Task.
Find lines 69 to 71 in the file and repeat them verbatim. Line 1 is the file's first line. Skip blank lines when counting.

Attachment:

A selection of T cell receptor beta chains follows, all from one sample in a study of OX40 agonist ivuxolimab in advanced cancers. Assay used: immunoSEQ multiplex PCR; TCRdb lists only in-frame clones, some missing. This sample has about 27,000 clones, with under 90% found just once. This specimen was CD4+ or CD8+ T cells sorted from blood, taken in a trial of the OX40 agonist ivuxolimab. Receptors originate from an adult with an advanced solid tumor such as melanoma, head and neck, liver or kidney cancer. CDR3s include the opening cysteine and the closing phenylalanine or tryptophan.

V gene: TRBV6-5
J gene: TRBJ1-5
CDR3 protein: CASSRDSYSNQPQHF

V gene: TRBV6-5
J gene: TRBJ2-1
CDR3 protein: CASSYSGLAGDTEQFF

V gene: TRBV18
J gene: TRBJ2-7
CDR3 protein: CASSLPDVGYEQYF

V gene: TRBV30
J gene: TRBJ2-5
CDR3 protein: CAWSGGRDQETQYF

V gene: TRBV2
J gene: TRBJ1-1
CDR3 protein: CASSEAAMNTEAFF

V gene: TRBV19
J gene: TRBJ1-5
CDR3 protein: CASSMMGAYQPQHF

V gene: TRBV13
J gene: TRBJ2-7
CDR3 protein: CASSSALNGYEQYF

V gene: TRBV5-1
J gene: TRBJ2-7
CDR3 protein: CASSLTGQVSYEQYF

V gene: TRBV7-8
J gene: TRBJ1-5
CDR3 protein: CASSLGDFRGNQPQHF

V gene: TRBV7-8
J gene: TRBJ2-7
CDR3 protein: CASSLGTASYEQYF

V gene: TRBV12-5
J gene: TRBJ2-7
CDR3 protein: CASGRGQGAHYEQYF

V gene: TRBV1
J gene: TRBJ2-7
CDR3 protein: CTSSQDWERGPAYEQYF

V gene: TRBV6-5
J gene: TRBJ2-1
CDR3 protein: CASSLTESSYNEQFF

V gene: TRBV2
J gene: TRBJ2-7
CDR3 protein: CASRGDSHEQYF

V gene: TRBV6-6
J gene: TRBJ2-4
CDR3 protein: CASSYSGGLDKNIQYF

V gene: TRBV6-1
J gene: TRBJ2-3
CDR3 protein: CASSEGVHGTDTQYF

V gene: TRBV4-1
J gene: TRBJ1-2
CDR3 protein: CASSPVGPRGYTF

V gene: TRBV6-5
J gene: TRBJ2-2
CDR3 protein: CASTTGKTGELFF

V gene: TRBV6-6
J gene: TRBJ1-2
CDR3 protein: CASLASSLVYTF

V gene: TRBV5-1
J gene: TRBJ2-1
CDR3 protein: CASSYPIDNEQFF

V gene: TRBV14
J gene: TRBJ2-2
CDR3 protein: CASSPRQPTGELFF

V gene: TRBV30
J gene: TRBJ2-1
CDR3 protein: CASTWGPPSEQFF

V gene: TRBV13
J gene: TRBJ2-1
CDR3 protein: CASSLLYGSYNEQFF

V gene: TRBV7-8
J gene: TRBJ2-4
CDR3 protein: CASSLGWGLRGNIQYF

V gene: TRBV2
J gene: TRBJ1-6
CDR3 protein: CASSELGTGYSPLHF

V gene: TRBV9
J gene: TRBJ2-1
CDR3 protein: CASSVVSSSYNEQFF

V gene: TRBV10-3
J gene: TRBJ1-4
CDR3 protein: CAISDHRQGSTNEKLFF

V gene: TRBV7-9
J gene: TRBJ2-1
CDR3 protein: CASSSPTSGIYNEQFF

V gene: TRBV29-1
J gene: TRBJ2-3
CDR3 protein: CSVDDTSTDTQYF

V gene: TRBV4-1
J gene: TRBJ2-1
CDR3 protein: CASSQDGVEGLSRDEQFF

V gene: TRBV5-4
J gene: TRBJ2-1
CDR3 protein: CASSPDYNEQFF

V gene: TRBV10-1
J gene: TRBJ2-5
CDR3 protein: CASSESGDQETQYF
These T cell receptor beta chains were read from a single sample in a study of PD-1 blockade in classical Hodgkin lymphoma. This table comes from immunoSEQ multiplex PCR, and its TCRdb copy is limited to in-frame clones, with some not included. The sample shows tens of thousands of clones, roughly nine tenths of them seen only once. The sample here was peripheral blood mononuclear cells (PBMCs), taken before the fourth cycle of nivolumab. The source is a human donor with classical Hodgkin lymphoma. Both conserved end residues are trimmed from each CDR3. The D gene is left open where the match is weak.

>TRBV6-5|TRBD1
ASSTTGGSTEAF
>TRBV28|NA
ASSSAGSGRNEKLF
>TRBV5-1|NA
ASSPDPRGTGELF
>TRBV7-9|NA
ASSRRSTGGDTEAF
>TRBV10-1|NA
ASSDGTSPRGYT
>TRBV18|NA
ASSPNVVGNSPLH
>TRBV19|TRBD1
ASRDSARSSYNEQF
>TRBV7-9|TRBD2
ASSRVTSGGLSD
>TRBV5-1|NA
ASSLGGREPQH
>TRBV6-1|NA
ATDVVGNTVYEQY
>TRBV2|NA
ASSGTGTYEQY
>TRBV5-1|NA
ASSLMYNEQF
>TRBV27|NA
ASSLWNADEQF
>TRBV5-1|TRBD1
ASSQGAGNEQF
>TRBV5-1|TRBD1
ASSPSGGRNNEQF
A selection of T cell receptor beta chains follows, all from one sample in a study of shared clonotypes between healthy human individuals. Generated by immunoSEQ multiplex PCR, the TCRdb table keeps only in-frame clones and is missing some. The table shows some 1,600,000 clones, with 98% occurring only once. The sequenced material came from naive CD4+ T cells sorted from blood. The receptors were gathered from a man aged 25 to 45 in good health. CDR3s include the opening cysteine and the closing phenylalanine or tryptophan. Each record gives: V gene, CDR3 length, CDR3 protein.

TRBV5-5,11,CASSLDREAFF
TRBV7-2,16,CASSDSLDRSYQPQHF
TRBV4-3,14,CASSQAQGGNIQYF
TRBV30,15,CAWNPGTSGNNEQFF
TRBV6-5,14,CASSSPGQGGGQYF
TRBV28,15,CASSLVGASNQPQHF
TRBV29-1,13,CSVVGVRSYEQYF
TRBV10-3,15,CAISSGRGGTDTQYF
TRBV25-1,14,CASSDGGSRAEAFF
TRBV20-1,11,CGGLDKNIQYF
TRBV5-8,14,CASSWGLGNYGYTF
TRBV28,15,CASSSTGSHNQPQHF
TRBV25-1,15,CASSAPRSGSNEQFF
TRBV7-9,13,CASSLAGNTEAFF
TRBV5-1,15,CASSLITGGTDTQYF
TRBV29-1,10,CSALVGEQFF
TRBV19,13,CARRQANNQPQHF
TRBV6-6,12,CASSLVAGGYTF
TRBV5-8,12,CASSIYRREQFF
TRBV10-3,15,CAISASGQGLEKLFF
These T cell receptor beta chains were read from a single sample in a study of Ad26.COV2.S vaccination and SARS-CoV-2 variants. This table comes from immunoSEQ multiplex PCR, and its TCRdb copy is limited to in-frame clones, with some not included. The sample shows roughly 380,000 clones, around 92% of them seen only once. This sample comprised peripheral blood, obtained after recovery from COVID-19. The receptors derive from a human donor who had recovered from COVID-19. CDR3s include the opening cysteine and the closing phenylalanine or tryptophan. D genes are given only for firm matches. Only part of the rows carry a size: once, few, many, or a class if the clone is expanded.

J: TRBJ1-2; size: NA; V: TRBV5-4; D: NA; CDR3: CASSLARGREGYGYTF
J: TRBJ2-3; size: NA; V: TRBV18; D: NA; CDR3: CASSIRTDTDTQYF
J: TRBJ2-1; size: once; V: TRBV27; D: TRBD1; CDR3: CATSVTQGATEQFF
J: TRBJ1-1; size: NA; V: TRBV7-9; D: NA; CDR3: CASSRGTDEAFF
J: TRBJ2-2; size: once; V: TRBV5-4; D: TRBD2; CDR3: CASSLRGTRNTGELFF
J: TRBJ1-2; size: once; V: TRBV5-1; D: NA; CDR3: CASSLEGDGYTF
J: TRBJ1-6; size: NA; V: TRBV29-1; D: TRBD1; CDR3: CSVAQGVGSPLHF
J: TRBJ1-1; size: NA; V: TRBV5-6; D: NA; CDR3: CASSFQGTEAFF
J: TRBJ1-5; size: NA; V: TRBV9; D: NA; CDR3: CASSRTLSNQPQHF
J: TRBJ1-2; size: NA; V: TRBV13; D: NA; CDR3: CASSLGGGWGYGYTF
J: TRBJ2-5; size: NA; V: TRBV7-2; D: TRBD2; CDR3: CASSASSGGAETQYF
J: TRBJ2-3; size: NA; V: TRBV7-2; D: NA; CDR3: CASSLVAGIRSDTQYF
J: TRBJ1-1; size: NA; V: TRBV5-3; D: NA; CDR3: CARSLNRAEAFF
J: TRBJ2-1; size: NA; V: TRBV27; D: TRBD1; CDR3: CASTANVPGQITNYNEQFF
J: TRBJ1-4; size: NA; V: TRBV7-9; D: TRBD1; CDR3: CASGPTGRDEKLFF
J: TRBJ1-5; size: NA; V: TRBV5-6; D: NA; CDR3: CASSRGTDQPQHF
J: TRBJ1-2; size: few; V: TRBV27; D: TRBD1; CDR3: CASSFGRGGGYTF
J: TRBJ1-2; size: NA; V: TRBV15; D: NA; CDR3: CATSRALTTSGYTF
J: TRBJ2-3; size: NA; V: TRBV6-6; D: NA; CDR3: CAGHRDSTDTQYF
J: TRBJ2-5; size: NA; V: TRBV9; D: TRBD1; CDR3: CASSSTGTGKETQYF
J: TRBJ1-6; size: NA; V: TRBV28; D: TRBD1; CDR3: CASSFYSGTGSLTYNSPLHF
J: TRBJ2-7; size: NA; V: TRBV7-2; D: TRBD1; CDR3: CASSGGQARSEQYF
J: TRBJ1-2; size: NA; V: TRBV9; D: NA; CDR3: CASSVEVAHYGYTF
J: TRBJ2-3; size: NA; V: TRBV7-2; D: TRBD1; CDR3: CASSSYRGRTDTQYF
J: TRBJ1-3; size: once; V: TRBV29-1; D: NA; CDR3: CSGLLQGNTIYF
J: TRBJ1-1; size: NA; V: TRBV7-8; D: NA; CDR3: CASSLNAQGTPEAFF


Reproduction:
J gene: TRBJ2-1
CDR3 protein: CASSLLYGSYNEQFF

V gene: TRBV7-8